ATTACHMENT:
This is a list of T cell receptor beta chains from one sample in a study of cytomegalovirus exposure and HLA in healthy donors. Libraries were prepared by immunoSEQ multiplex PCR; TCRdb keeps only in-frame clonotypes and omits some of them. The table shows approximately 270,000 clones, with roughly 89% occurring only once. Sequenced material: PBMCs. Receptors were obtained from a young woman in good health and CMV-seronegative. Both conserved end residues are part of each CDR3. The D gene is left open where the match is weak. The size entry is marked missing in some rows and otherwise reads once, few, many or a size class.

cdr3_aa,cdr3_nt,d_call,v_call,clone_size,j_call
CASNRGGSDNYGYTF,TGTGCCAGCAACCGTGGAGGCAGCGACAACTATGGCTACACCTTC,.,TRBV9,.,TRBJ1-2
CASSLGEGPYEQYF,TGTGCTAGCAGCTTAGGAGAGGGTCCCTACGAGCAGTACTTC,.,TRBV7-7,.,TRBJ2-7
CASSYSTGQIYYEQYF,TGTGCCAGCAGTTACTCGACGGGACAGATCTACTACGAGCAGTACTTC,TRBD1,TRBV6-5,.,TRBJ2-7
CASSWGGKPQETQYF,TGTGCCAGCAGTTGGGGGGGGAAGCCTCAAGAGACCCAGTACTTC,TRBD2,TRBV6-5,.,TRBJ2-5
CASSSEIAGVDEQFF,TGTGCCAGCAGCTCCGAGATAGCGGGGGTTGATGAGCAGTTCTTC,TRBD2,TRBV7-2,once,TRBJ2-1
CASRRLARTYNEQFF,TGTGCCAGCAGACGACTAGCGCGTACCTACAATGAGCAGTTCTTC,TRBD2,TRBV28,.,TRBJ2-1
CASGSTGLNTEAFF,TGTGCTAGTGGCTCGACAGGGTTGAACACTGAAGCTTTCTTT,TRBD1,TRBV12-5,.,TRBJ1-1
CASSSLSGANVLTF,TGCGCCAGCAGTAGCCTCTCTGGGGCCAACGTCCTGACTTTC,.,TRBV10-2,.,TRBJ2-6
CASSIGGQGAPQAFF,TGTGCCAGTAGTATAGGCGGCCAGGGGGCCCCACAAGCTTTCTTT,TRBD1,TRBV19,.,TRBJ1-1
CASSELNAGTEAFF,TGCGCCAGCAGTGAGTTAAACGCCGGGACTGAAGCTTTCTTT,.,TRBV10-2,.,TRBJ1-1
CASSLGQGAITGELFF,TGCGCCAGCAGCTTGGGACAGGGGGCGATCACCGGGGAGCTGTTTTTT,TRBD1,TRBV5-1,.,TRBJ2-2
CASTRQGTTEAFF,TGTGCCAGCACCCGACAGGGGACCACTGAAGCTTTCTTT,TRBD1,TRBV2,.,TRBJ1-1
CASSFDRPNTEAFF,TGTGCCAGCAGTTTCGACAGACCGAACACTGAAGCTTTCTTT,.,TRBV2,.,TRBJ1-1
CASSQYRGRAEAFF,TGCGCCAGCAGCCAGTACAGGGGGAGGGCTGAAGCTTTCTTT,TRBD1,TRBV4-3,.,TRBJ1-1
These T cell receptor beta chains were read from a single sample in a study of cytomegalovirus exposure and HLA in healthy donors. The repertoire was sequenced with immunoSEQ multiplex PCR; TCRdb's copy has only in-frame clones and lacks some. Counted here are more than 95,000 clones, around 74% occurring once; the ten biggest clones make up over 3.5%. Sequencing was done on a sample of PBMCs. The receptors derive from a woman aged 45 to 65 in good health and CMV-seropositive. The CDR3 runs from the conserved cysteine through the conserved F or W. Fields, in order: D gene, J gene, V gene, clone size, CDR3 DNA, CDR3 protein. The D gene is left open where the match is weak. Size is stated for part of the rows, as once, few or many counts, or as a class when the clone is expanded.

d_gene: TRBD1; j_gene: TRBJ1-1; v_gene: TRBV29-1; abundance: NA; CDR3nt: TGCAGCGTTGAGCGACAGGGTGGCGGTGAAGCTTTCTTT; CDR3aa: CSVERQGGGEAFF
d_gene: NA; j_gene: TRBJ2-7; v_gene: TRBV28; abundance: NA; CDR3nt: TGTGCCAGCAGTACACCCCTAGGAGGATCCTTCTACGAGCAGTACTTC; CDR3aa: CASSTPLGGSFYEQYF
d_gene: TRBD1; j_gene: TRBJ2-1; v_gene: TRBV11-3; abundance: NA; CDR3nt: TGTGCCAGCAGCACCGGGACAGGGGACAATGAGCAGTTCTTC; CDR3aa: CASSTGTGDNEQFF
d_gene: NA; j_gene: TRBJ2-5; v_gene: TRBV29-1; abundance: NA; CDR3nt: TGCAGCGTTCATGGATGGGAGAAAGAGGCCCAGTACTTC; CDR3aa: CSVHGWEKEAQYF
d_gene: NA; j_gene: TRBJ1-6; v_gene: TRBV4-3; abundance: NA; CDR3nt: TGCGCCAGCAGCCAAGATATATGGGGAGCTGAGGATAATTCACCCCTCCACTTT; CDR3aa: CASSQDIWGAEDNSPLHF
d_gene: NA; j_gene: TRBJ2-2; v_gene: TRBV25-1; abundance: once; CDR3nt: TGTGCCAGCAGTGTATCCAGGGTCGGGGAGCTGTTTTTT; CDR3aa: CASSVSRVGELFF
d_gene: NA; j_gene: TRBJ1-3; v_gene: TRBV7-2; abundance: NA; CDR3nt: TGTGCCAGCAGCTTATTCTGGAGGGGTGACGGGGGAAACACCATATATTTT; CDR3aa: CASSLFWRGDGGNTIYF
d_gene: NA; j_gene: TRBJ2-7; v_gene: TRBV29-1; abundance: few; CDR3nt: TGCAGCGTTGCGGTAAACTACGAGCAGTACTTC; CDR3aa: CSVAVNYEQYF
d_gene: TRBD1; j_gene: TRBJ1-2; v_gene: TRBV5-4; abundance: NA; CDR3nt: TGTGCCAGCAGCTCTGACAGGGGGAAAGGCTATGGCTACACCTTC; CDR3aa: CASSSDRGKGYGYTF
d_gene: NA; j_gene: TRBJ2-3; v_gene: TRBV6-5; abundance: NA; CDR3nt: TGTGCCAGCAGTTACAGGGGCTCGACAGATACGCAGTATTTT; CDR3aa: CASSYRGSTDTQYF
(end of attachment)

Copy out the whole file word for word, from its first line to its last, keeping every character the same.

This is a list of T cell receptor beta chains from one sample in a study of cytomegalovirus exposure and HLA in healthy donors. Libraries were prepared by immunoSEQ multiplex PCR; TCRdb keeps only in-frame clonotypes and omits some of them. The table shows approximately 270,000 clones, with roughly 89% occurring only once. Sequenced material: PBMCs. Receptors were obtained from a young woman in good health and CMV-seronegative. Both conserved end residues are part of each CDR3. The D gene is left open where the match is weak. The size entry is marked missing in some rows and otherwise reads once, few, many or a size class.

cdr3_aa,cdr3_nt,d_call,v_call,clone_size,j_call
CASNRGGSDNYGYTF,TGTGCCAGCAACCGTGGAGGCAGCGACAACTATGGCTACACCTTC,.,TRBV9,.,TRBJ1-2
CASSLGEGPYEQYF,TGTGCTAGCAGCTTAGGAGAGGGTCCCTACGAGCAGTACTTC,.,TRBV7-7,.,TRBJ2-7
CASSYSTGQIYYEQYF,TGTGCCAGCAGTTACTCGACGGGACAGATCTACTACGAGCAGTACTTC,TRBD1,TRBV6-5,.,TRBJ2-7
CASSWGGKPQETQYF,TGTGCCAGCAGTTGGGGGGGGAAGCCTCAAGAGACCCAGTACTTC,TRBD2,TRBV6-5,.,TRBJ2-5
CASSSEIAGVDEQFF,TGTGCCAGCAGCTCCGAGATAGCGGGGGTTGATGAGCAGTTCTTC,TRBD2,TRBV7-2,once,TRBJ2-1
CASRRLARTYNEQFF,TGTGCCAGCAGACGACTAGCGCGTACCTACAATGAGCAGTTCTTC,TRBD2,TRBV28,.,TRBJ2-1
CASGSTGLNTEAFF,TGTGCTAGTGGCTCGACAGGGTTGAACACTGAAGCTTTCTTT,TRBD1,TRBV12-5,.,TRBJ1-1
CASSSLSGANVLTF,TGCGCCAGCAGTAGCCTCTCTGGGGCCAACGTCCTGACTTTC,.,TRBV10-2,.,TRBJ2-6
CASSIGGQGAPQAFF,TGTGCCAGTAGTATAGGCGGCCAGGGGGCCCCACAAGCTTTCTTT,TRBD1,TRBV19,.,TRBJ1-1
CASSELNAGTEAFF,TGCGCCAGCAGTGAGTTAAACGCCGGGACTGAAGCTTTCTTT,.,TRBV10-2,.,TRBJ1-1
CASSLGQGAITGELFF,TGCGCCAGCAGCTTGGGACAGGGGGCGATCACCGGGGAGCTGTTTTTT,TRBD1,TRBV5-1,.,TRBJ2-2
CASTRQGTTEAFF,TGTGCCAGCACCCGACAGGGGACCACTGAAGCTTTCTTT,TRBD1,TRBV2,.,TRBJ1-1
CASSFDRPNTEAFF,TGTGCCAGCAGTTTCGACAGACCGAACACTGAAGCTTTCTTT,.,TRBV2,.,TRBJ1-1
CASSQYRGRAEAFF,TGCGCCAGCAGCCAGTACAGGGGGAGGGCTGAAGCTTTCTTT,TRBD1,TRBV4-3,.,TRBJ1-1
These T cell receptor beta chains were read from a single sample in a study of cytomegalovirus exposure and HLA in healthy donors. The repertoire was sequenced with immunoSEQ multiplex PCR; TCRdb's copy has only in-frame clones and lacks some. Counted here are more than 95,000 clones, around 74% occurring once; the ten biggest clones make up over 3.5%. Sequencing was done on a sample of PBMCs. The receptors derive from a woman aged 45 to 65 in good health and CMV-seropositive. The CDR3 runs from the conserved cysteine through the conserved F or W. Fields, in order: D gene, J gene, V gene, clone size, CDR3 DNA, CDR3 protein. The D gene is left open where the match is weak. Size is stated for part of the rows, as once, few or many counts, or as a class when the clone is expanded.

d_gene: TRBD1; j_gene: TRBJ1-1; v_gene: TRBV29-1; abundance: NA; CDR3nt: TGCAGCGTTGAGCGACAGGGTGGCGGTGAAGCTTTCTTT; CDR3aa: CSVERQGGGEAFF
d_gene: NA; j_gene: TRBJ2-7; v_gene: TRBV28; abundance: NA; CDR3nt: TGTGCCAGCAGTACACCCCTAGGAGGATCCTTCTACGAGCAGTACTTC; CDR3aa: CASSTPLGGSFYEQYF
d_gene: TRBD1; j_gene: TRBJ2-1; v_gene: TRBV11-3; abundance: NA; CDR3nt: TGTGCCAGCAGCACCGGGACAGGGGACAATGAGCAGTTCTTC; CDR3aa: CASSTGTGDNEQFF
d_gene: NA; j_gene: TRBJ2-5; v_gene: TRBV29-1; abundance: NA; CDR3nt: TGCAGCGTTCATGGATGGGAGAAAGAGGCCCAGTACTTC; CDR3aa: CSVHGWEKEAQYF
d_gene: NA; j_gene: TRBJ1-6; v_gene: TRBV4-3; abundance: NA; CDR3nt: TGCGCCAGCAGCCAAGATATATGGGGAGCTGAGGATAATTCACCCCTCCACTTT; CDR3aa: CASSQDIWGAEDNSPLHF
d_gene: NA; j_gene: TRBJ2-2; v_gene: TRBV25-1; abundance: once; CDR3nt: TGTGCCAGCAGTGTATCCAGGGTCGGGGAGCTGTTTTTT; CDR3aa: CASSVSRVGELFF
d_gene: NA; j_gene: TRBJ1-3; v_gene: TRBV7-2; abundance: NA; CDR3nt: TGTGCCAGCAGCTTATTCTGGAGGGGTGACGGGGGAAACACCATATATTTT; CDR3aa: CASSLFWRGDGGNTIYF
d_gene: NA; j_gene: TRBJ2-7; v_gene: TRBV29-1; abundance: few; CDR3nt: TGCAGCGTTGCGGTAAACTACGAGCAGTACTTC; CDR3aa: CSVAVNYEQYF
d_gene: TRBD1; j_gene: TRBJ1-2; v_gene: TRBV5-4; abundance: NA; CDR3nt: TGTGCCAGCAGCTCTGACAGGGGGAAAGGCTATGGCTACACCTTC; CDR3aa: CASSSDRGKGYGYTF
d_gene: NA; j_gene: TRBJ2-3; v_gene: TRBV6-5; abundance: NA; CDR3nt: TGTGCCAGCAGTTACAGGGGCTCGACAGATACGCAGTATTTT; CDR3aa: CASSYRGSTDTQYF